Tuesday, March 30, 2010

Why Alice in Wonderland Should Be Done In 3-D?

Though the rework of this Lewis Carroll classic seem like a merger between Alice’s Adventures in Wonderland and Through the Looking glass, but is there a need for it to be done in 3-D?

By: Ringo Bones

Though the 21st Century incarnation of 3-D cinematography is here to stay because it manages to sell itself effortlessly, Über-director Tim Burton might had his own reasons for why should Alice in Wonderland be done in 3-D cinematography. But shouldn’t we be first try to explore what compelled the Oxford mathematician named Charles Dodgson a.k.a. Lewis Carroll to write the two adventures of Alice in the first place and why should it be done under 3-D cinematography?

When Lewis Carroll wrote Alice Adventures in Wonderland and Through the Looking Glass around the early 1860s, the stereoscope – an instrument that became an extremely popular parlor toy during the Victorian era and 3-D cinematography’s great grandfather – started to gain inroads into English households. Stereoscopes require two separate photographs of a scene – known as a “stereo pair” – taken from slightly different angles. These photographs are placed in a small viewer, which permits one to be seen by the right eye and the other by the left. The brain accepts the disparity between the pictures as normal and blends them into a three-dimensional or 3-D view.

Though the stuffiness of “polite” Victorian era society is well known – just ask Karl Marx, Friedrich Engels, and Friedrich Nietzsche among others – the 2010 remake of Alice in Wonderland didn’t forgot to point it out. It was also at this point in time when many mathematicians – like Lewis Carroll / Charles Dodgson – now see themselves as formulators of possibilities, rather than as “mere” discoverers of truth. Which lead to his development of symbolic logic – an attempt to reduce all human reasoning into a mathematical notation.

Lewis Carroll was the pen name of the serious Oxford mathematics lecturer named Charles Lutwidge Dodgson – author of Alice’s Adventures in Wonderland and Through the Looking Glass and famed for being the finest photographer of children in Victorian England. Most (?) readers today know that the story was invented for a little girl named Alice Liddell, and that it was told to her out loud one summer’s day before it was written down on paper. While the 2010 remake circles around a 19-year old young lady named Alice Kingsley who was doing her best to go to the hoops and conventions of the “polite” society of Victorian England. What everyone now accepts as to what Alice looks like first came from the illustrations done by Sir John Tenniel, when Lewis Carroll’s Alice Adventures in Wonderland was first published in 1865.

Though Charles Dodgson signed his real name to only his “serious” mathematical works, mathematicians for decades have been intrigued by the rich skein of symbolic logic that is woven into fantasies like Alice’s Adventures in Wonderland and Through the Looking Glass. It is very likely that Charles Dodgson – a.k.a. Lewis Carroll – influenced Albert Einstein in using familiar situations of his “thought experiments” to explain the unfamiliar ideas of higher mathematics. Thus making Dodgson’s less serious fantasy literature as a “thought experiment” set in prose form. Even contemporary science fiction like Star Trek has inspired Professor Miguel Alcubierre to formulate his now famous Alcubierre Equation.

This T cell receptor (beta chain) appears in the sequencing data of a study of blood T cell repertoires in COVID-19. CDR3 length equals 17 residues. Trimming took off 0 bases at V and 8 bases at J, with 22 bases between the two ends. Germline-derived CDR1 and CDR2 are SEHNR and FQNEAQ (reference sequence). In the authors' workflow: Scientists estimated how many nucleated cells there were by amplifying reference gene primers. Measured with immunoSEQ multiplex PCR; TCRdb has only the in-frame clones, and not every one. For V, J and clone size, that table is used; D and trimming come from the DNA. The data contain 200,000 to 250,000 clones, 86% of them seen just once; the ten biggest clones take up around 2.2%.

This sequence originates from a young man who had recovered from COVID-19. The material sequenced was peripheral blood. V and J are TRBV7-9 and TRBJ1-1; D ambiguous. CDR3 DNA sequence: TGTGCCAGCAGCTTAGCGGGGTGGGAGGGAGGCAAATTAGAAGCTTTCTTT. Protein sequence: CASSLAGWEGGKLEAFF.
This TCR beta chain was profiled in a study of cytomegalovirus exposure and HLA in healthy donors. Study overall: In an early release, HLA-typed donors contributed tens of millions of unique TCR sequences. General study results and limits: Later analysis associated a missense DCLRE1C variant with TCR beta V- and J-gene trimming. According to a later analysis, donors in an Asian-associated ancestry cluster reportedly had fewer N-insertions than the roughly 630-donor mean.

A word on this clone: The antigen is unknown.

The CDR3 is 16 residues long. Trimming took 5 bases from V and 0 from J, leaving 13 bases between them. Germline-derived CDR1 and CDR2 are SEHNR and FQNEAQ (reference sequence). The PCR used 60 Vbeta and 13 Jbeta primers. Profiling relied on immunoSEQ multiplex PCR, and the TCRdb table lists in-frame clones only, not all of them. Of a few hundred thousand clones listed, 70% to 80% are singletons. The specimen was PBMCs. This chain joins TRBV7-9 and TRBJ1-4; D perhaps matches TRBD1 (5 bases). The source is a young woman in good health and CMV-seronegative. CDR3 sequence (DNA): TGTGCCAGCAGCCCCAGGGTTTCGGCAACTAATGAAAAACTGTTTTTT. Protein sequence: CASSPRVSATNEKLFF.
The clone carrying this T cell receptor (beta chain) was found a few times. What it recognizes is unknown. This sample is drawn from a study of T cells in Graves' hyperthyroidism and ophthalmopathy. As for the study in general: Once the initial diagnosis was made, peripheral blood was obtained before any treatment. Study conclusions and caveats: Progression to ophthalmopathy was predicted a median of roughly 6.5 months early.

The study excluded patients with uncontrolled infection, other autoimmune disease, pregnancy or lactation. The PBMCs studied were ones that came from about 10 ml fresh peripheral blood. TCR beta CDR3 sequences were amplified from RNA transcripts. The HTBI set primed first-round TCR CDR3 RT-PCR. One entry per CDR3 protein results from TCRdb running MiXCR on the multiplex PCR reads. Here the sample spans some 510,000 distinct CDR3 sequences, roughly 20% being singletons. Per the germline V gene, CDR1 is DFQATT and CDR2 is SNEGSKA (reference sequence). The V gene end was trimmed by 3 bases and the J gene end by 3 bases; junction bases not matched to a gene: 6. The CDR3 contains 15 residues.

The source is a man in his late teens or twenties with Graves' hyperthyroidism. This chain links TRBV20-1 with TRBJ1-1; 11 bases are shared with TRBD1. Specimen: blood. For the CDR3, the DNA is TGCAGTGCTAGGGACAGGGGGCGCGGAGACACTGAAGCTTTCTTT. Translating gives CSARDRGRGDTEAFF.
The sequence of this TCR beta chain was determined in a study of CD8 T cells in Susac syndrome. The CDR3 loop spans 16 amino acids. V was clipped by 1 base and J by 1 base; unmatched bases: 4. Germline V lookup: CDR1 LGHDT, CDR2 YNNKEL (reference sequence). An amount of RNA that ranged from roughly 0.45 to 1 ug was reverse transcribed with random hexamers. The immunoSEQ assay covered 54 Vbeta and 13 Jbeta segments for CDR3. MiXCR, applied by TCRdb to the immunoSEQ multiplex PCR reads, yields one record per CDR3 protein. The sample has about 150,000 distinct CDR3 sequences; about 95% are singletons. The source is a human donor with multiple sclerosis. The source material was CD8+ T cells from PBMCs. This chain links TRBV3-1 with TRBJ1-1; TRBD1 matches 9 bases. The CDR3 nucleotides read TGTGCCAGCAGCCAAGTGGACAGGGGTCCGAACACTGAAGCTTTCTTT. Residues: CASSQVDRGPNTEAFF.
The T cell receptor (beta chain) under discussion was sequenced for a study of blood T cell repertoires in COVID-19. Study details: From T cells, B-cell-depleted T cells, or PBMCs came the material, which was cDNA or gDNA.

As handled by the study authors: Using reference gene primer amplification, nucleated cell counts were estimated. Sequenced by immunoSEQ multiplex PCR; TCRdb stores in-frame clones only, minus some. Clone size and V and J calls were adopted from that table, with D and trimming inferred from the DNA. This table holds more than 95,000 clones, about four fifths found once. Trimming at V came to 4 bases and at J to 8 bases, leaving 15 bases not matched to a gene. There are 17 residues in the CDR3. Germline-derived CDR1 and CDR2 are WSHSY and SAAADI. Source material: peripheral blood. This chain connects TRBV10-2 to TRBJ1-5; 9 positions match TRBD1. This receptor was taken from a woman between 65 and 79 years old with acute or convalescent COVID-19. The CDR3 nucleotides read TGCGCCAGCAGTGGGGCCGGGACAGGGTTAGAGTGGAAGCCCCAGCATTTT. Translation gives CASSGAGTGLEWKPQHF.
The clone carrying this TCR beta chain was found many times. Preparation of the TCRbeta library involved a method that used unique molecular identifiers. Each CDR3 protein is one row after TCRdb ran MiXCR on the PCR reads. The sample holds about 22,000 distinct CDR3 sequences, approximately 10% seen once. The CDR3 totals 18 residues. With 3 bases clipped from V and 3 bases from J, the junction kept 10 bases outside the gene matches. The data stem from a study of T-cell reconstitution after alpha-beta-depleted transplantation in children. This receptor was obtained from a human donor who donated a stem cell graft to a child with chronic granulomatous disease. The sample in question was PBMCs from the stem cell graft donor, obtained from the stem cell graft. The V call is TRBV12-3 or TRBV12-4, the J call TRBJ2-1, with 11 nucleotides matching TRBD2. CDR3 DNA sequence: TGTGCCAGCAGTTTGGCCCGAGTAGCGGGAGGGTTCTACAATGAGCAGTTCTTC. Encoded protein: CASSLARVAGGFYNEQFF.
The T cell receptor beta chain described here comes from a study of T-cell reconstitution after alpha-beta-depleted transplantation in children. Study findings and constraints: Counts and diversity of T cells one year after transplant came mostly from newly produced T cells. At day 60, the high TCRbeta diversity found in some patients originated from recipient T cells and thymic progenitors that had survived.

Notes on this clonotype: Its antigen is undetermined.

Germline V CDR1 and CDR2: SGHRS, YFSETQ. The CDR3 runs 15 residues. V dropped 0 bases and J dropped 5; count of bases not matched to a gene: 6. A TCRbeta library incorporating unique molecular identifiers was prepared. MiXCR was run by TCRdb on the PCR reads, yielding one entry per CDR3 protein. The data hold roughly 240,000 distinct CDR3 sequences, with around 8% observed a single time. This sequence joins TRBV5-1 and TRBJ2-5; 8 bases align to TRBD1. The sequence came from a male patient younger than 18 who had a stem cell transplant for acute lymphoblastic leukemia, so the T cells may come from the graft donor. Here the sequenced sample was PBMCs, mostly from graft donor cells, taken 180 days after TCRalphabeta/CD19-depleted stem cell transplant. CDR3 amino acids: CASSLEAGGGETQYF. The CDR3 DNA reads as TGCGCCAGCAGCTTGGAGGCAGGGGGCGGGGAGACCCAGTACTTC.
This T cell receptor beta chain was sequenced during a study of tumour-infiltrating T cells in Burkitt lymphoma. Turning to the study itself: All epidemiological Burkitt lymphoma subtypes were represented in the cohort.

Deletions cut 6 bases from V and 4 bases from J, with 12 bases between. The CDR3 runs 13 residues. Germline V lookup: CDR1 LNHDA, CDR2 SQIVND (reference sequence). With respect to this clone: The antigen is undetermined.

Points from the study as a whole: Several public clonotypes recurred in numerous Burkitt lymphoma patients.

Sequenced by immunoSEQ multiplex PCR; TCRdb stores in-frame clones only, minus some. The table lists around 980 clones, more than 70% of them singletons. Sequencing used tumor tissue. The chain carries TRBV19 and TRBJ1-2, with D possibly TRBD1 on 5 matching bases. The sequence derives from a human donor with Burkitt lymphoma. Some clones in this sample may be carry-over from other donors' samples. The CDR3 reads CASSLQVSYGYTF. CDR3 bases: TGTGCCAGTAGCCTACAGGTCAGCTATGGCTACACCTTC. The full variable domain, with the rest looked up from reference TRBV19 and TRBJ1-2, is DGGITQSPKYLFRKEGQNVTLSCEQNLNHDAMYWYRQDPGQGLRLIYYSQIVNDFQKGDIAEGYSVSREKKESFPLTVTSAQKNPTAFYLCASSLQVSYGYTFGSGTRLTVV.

Lewis Carroll’s famous Alice often gets entangled in many a verbal jungle in the wonderland on the other side of the looking glass, but much of that tangled verbiage can be hacked away via the sharp blade of symbolic logic. The mathematical symbolism of symbolic logic might seem incomprehensible to the layperson, but it ahs a clear and precise meaning to the logician which plain words just won’t do. In the rigmarole of logical jungles much thicker than that encountered by Alice, symbolic logic has been used successfully to blaze a trail to the heart of the meaning of vague or complex arguments in law and metaphysics.

To those in the know, symbolic logic is the most introspective of the Victorian era supermaths. It is a notation for stating and manipulating all sorts of propositions so as to bring both sequiturs and non-sequiturs into mercilessly sharp relief. Through symbolic logic, mathematicians have undertaken a Sisyphean task in which to classify and analyze the thoughts involved in every branch of mathematics. With the aim of identifying the axioms and procedures at the base of each and of reducing all possible proofs to the barest skeletons.

Symbolic logic has produced one of the most curious and influential theorems in all modern mathematics. This is Gödel’s Proof – an extremely abstract line of reasoning which shows that no useful branch of mathematics can be constructed on a consistent set of axioms without raising questions unanswerable within the framework of the axioms themselves.

Now that we know how the fantastic mind of Charles Dodgson / Lewis Carroll works at work and at play, it is now safe to assume that the “inherent weirdness” of the 2010 remake of Alice in Wonderland is as predictable as several impossible things happening right before breakfast. The conflict between the Red Queen and the White Queen may appear to some to be influenced by the conflict between Queen Elizabeth I and Mary Queen of Scots. But I just can’t help myself thinking that Helena Bonham Carter’s portrayal of the Red Queen poke’s fun at the North Korean dear leader Kim Jong Il.

Alice in Wonderland – especially the 3-D version – is nothing less than a contemporary cinematographic extravaganza, director Tim Burton should be praised for having an eye for detail for the little things. That Martin Scorsese like eye for detain in the scene where the White Queen (Anne Hathaway) and Alice (Mia Wasikowska) are in the Quite Queen’s somewhat over-lit kitchen / apothecary. Where Alice’s tiny and delicately blonde arm hairs got iridescently emphasized by the overly lit atmosphere of the White Queen’s kitchen / apothecary. Not to mention Mia Wasikowska’s brilliant make-up team that allowed her delicate blonde lashes to shine through. Probably reminding everyone that there is a G-Rated way to tell if the carpet matches the drapes – or is it making us movie geeks with Y-chromosomes nostalgic about our middle-school era Swedish exchange student crushes.

Friday, March 19, 2010

Revolutionary Idealism Sells: But Who’s Buying?